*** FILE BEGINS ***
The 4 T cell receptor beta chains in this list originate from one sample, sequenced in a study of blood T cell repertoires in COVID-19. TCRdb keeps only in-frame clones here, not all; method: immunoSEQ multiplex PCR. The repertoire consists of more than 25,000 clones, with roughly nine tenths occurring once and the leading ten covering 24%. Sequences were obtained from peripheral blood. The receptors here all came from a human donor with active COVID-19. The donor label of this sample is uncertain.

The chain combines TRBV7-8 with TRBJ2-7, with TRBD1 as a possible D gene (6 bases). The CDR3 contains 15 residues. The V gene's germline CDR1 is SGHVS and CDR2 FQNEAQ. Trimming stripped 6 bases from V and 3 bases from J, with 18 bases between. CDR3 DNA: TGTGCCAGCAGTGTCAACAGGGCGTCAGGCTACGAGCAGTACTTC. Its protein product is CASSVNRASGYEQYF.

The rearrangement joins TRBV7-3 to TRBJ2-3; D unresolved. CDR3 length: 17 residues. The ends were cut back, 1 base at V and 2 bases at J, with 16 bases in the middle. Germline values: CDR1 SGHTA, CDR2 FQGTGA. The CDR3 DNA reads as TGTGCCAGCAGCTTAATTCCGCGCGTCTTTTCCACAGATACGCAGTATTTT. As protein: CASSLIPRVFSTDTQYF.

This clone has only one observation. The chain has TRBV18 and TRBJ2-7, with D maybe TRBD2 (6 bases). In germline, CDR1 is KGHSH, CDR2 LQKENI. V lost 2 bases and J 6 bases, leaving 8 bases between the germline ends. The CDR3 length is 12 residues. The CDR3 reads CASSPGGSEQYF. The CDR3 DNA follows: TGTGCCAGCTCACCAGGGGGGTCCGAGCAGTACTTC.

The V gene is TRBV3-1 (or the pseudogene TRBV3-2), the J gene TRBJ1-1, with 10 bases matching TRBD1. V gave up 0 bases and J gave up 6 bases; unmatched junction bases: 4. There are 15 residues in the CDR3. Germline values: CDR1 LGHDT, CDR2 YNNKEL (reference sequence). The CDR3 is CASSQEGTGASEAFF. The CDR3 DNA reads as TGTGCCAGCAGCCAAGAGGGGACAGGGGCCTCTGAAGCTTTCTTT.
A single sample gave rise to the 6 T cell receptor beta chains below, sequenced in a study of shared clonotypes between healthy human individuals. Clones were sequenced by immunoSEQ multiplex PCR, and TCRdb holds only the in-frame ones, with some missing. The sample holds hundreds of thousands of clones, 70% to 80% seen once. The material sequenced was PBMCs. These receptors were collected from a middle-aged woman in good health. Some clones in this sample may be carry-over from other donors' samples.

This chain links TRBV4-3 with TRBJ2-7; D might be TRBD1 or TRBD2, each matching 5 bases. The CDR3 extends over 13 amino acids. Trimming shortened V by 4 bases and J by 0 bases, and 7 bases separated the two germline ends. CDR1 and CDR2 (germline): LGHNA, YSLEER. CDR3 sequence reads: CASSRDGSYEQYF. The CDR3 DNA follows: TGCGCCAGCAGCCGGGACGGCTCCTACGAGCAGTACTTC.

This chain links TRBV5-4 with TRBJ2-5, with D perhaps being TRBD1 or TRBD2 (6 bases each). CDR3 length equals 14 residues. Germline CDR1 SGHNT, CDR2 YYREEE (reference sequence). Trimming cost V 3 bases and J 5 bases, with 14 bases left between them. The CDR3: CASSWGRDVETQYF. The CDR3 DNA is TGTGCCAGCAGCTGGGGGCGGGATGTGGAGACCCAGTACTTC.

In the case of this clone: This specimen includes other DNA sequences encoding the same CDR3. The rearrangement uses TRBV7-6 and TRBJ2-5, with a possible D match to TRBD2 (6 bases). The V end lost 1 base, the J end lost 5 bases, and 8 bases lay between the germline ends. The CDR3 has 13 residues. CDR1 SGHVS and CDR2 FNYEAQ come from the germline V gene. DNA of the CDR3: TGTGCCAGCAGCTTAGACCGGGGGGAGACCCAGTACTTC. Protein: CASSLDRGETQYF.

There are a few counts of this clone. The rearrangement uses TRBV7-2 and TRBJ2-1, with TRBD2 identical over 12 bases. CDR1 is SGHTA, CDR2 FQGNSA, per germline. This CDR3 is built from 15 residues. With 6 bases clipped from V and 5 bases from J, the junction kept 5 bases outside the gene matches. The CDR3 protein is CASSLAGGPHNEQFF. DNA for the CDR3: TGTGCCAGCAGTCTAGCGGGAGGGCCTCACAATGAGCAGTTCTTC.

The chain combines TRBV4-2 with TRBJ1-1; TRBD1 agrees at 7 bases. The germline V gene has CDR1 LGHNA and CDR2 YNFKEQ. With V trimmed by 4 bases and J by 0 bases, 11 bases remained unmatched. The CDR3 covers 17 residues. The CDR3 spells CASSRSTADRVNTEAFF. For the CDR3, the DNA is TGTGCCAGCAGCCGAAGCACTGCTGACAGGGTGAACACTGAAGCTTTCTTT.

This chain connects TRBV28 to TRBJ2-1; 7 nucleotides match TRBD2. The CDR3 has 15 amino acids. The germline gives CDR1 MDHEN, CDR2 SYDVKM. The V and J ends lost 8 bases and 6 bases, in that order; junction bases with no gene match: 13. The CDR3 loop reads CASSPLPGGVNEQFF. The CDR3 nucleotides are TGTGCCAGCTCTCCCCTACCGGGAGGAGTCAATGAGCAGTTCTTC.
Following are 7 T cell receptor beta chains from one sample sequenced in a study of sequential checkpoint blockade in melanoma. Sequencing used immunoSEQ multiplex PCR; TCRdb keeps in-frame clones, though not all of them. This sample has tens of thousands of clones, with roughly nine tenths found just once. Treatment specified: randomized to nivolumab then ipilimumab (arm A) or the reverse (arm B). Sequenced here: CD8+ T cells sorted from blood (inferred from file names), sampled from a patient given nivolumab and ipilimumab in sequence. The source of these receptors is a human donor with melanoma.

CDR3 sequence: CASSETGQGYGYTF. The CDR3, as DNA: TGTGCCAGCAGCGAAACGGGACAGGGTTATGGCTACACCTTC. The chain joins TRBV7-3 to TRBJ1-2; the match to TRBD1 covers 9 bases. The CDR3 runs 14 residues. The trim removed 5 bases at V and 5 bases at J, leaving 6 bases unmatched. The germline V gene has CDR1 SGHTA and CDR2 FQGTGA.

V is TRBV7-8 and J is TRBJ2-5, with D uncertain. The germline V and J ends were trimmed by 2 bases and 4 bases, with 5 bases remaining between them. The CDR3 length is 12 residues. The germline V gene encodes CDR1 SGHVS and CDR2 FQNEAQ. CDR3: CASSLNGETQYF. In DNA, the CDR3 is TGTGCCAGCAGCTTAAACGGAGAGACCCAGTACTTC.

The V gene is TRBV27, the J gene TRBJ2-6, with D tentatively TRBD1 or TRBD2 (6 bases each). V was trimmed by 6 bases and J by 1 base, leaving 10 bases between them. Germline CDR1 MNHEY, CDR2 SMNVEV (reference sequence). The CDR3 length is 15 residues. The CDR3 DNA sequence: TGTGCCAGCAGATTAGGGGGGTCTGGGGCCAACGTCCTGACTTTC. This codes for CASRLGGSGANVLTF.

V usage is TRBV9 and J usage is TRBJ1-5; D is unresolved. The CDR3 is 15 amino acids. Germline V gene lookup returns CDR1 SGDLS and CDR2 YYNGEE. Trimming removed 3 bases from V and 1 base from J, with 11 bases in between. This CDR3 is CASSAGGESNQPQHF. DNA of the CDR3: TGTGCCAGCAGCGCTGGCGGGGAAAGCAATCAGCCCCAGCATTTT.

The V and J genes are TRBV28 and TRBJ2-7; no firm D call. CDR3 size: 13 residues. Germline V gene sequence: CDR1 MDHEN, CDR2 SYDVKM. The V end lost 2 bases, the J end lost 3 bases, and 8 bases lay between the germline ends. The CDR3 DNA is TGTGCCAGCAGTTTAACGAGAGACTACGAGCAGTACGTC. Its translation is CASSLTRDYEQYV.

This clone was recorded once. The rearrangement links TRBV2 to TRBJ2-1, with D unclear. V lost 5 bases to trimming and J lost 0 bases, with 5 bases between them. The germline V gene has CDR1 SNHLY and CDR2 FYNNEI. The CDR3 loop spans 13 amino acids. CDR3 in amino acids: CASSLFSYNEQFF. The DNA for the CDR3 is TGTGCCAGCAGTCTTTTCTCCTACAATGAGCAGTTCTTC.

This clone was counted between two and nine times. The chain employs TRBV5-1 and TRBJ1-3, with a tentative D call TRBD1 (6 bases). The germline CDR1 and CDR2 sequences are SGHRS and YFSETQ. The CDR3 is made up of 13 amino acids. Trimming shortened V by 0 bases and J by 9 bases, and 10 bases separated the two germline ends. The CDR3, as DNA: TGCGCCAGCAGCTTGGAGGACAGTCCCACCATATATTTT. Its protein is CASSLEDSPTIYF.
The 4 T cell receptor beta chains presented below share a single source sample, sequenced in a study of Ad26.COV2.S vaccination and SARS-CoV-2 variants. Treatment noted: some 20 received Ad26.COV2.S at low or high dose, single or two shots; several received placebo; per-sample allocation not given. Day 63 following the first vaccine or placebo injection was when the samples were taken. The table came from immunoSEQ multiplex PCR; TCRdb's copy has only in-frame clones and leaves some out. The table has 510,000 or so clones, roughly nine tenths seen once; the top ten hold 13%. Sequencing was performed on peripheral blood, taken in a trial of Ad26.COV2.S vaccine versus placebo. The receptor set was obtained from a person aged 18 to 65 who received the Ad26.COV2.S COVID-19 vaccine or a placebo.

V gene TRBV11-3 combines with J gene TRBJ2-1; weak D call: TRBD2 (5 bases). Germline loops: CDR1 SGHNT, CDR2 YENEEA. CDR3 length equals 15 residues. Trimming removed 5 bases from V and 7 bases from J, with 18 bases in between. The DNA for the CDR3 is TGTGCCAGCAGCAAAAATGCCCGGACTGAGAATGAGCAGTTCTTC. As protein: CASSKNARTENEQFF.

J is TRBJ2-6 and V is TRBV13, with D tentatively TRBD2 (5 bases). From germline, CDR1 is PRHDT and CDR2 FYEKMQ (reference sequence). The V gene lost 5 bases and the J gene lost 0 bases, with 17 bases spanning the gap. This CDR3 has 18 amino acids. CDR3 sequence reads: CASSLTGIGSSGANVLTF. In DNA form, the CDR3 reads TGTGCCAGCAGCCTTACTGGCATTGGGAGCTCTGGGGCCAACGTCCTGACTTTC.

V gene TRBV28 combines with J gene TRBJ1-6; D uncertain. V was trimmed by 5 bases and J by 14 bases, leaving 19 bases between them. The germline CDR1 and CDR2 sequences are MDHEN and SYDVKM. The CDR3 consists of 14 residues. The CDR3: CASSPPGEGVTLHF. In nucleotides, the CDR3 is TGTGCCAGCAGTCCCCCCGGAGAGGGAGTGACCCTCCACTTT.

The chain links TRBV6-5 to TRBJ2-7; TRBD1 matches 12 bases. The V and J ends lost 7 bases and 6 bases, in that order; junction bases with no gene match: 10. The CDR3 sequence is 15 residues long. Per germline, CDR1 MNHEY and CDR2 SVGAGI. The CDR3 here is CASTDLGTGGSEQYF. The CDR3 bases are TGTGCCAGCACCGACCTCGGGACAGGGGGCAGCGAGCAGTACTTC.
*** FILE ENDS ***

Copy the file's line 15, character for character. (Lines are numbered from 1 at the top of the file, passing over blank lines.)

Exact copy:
V is TRBV7-8 and J is TRBJ2-5, with D uncertain. The germline V and J ends were trimmed by 2 bases and 4 bases, with 5 bases remaining between them. The CDR3 length is 12 residues. The germline V gene encodes CDR1 SGHVS and CDR2 FQNEAQ. CDR3: CASSLNGETQYF. In DNA, the CDR3 is TGTGCCAGCAGCTTAAACGGAGAGACCCAGTACTTC.